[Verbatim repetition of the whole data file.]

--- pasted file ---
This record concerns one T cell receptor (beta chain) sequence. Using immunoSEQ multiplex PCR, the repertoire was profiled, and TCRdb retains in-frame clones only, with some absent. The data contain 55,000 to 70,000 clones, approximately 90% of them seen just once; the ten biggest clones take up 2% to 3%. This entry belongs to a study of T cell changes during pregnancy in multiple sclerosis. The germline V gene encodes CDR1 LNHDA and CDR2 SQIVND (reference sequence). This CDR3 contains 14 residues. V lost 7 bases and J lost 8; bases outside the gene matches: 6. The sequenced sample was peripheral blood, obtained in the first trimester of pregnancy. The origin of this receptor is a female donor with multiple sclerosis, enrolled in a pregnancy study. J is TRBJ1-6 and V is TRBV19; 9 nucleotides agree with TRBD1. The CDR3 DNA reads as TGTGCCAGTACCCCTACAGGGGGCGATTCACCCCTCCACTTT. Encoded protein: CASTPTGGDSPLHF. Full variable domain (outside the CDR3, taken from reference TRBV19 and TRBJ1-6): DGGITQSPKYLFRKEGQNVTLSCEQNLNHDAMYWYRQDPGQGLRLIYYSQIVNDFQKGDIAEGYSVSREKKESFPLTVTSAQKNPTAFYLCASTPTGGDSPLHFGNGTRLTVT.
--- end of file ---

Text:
This record concerns one T cell receptor (beta chain) sequence. Using immunoSEQ multiplex PCR, the repertoire was profiled, and TCRdb retains in-frame clones only, with some absent. The data contain 55,000 to 70,000 clones, approximately 90% of them seen just once; the ten biggest clones take up 2% to 3%. This entry belongs to a study of T cell changes during pregnancy in multiple sclerosis. The germline V gene encodes CDR1 LNHDA and CDR2 SQIVND (reference sequence). This CDR3 contains 14 residues. V lost 7 bases and J lost 8; bases outside the gene matches: 6. The sequenced sample was peripheral blood, obtained in the first trimester of pregnancy. The origin of this receptor is a female donor with multiple sclerosis, enrolled in a pregnancy study. J is TRBJ1-6 and V is TRBV19; 9 nucleotides agree with TRBD1. The CDR3 DNA reads as TGTGCCAGTACCCCTACAGGGGGCGATTCACCCCTCCACTTT. Encoded protein: CASTPTGGDSPLHF. Full variable domain (outside the CDR3, taken from reference TRBV19 and TRBJ1-6): DGGITQSPKYLFRKEGQNVTLSCEQNLNHDAMYWYRQDPGQGLRLIYYSQIVNDFQKGDIAEGYSVSREKKESFPLTVTSAQKNPTAFYLCASTPTGGDSPLHFGNGTRLTVT.